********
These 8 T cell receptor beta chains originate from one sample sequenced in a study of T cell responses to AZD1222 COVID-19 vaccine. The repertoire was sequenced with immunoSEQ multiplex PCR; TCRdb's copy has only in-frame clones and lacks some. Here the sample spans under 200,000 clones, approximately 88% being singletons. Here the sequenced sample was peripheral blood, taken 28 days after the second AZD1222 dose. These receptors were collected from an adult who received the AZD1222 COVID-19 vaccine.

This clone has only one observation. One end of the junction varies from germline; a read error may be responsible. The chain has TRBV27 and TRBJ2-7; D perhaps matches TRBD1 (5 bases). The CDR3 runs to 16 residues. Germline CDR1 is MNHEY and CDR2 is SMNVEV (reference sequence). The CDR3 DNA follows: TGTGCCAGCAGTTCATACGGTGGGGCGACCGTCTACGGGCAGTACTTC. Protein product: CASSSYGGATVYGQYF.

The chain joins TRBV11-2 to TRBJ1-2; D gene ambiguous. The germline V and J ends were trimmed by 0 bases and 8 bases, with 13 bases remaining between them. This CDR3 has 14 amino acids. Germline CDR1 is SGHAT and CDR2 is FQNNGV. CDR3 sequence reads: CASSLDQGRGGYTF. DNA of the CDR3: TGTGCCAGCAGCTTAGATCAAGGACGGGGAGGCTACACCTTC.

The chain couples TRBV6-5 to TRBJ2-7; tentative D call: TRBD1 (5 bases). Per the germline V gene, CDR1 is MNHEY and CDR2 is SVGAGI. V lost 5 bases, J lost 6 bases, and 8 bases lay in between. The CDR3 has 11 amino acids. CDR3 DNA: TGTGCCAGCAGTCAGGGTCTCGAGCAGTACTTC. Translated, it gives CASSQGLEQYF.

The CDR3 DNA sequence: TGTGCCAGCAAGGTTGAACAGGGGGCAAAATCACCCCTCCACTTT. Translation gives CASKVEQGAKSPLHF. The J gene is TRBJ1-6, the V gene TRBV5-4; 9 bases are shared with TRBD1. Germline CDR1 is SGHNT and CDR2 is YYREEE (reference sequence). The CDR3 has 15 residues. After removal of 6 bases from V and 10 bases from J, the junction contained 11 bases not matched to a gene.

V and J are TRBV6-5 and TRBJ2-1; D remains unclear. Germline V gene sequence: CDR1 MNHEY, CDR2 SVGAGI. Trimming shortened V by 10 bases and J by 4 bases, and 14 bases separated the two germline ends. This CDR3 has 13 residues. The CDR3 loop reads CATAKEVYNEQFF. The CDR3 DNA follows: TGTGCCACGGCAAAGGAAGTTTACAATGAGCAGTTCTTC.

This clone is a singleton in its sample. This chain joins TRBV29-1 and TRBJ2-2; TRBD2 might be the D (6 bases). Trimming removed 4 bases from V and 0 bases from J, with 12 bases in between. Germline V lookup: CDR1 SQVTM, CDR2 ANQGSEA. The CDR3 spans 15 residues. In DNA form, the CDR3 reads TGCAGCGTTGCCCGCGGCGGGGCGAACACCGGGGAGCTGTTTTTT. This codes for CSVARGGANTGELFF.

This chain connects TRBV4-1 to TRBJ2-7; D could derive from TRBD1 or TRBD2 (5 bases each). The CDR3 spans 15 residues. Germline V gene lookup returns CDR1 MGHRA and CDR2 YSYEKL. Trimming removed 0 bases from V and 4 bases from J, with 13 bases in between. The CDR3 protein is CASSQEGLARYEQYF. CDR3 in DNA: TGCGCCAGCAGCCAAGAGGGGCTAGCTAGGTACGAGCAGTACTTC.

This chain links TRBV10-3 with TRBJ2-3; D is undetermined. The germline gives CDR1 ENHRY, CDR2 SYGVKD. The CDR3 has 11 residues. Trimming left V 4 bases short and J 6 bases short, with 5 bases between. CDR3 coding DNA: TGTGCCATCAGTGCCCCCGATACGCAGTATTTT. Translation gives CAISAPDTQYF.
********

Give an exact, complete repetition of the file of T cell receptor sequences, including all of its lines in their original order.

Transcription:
These 8 T cell receptor beta chains originate from one sample sequenced in a study of T cell responses to AZD1222 COVID-19 vaccine. The repertoire was sequenced with immunoSEQ multiplex PCR; TCRdb's copy has only in-frame clones and lacks some. Here the sample spans under 200,000 clones, approximately 88% being singletons. Here the sequenced sample was peripheral blood, taken 28 days after the second AZD1222 dose. These receptors were collected from an adult who received the AZD1222 COVID-19 vaccine.

This clone has only one observation. One end of the junction varies from germline; a read error may be responsible. The chain has TRBV27 and TRBJ2-7; D perhaps matches TRBD1 (5 bases). The CDR3 runs to 16 residues. Germline CDR1 is MNHEY and CDR2 is SMNVEV (reference sequence). The CDR3 DNA follows: TGTGCCAGCAGTTCATACGGTGGGGCGACCGTCTACGGGCAGTACTTC. Protein product: CASSSYGGATVYGQYF.

The chain joins TRBV11-2 to TRBJ1-2; D gene ambiguous. The germline V and J ends were trimmed by 0 bases and 8 bases, with 13 bases remaining between them. This CDR3 has 14 amino acids. Germline CDR1 is SGHAT and CDR2 is FQNNGV. CDR3 sequence reads: CASSLDQGRGGYTF. DNA of the CDR3: TGTGCCAGCAGCTTAGATCAAGGACGGGGAGGCTACACCTTC.

The chain couples TRBV6-5 to TRBJ2-7; tentative D call: TRBD1 (5 bases). Per the germline V gene, CDR1 is MNHEY and CDR2 is SVGAGI. V lost 5 bases, J lost 6 bases, and 8 bases lay in between. The CDR3 has 11 amino acids. CDR3 DNA: TGTGCCAGCAGTCAGGGTCTCGAGCAGTACTTC. Translated, it gives CASSQGLEQYF.

The CDR3 DNA sequence: TGTGCCAGCAAGGTTGAACAGGGGGCAAAATCACCCCTCCACTTT. Translation gives CASKVEQGAKSPLHF. The J gene is TRBJ1-6, the V gene TRBV5-4; 9 bases are shared with TRBD1. Germline CDR1 is SGHNT and CDR2 is YYREEE (reference sequence). The CDR3 has 15 residues. After removal of 6 bases from V and 10 bases from J, the junction contained 11 bases not matched to a gene.

V and J are TRBV6-5 and TRBJ2-1; D remains unclear. Germline V gene sequence: CDR1 MNHEY, CDR2 SVGAGI. Trimming shortened V by 10 bases and J by 4 bases, and 14 bases separated the two germline ends. This CDR3 has 13 residues. The CDR3 loop reads CATAKEVYNEQFF. The CDR3 DNA follows: TGTGCCACGGCAAAGGAAGTTTACAATGAGCAGTTCTTC.

This clone is a singleton in its sample. This chain joins TRBV29-1 and TRBJ2-2; TRBD2 might be the D (6 bases). Trimming removed 4 bases from V and 0 bases from J, with 12 bases in between. Germline V lookup: CDR1 SQVTM, CDR2 ANQGSEA. The CDR3 spans 15 residues. In DNA form, the CDR3 reads TGCAGCGTTGCCCGCGGCGGGGCGAACACCGGGGAGCTGTTTTTT. This codes for CSVARGGANTGELFF.

This chain connects TRBV4-1 to TRBJ2-7; D could derive from TRBD1 or TRBD2 (5 bases each). The CDR3 spans 15 residues. Germline V gene lookup returns CDR1 MGHRA and CDR2 YSYEKL. Trimming removed 0 bases from V and 4 bases from J, with 13 bases in between. The CDR3 protein is CASSQEGLARYEQYF. CDR3 in DNA: TGCGCCAGCAGCCAAGAGGGGCTAGCTAGGTACGAGCAGTACTTC.

This chain links TRBV10-3 with TRBJ2-3; D is undetermined. The germline gives CDR1 ENHRY, CDR2 SYGVKD. The CDR3 has 11 residues. Trimming left V 4 bases short and J 6 bases short, with 5 bases between. CDR3 coding DNA: TGTGCCATCAGTGCCCCCGATACGCAGTATTTT. Translation gives CAISAPDTQYF.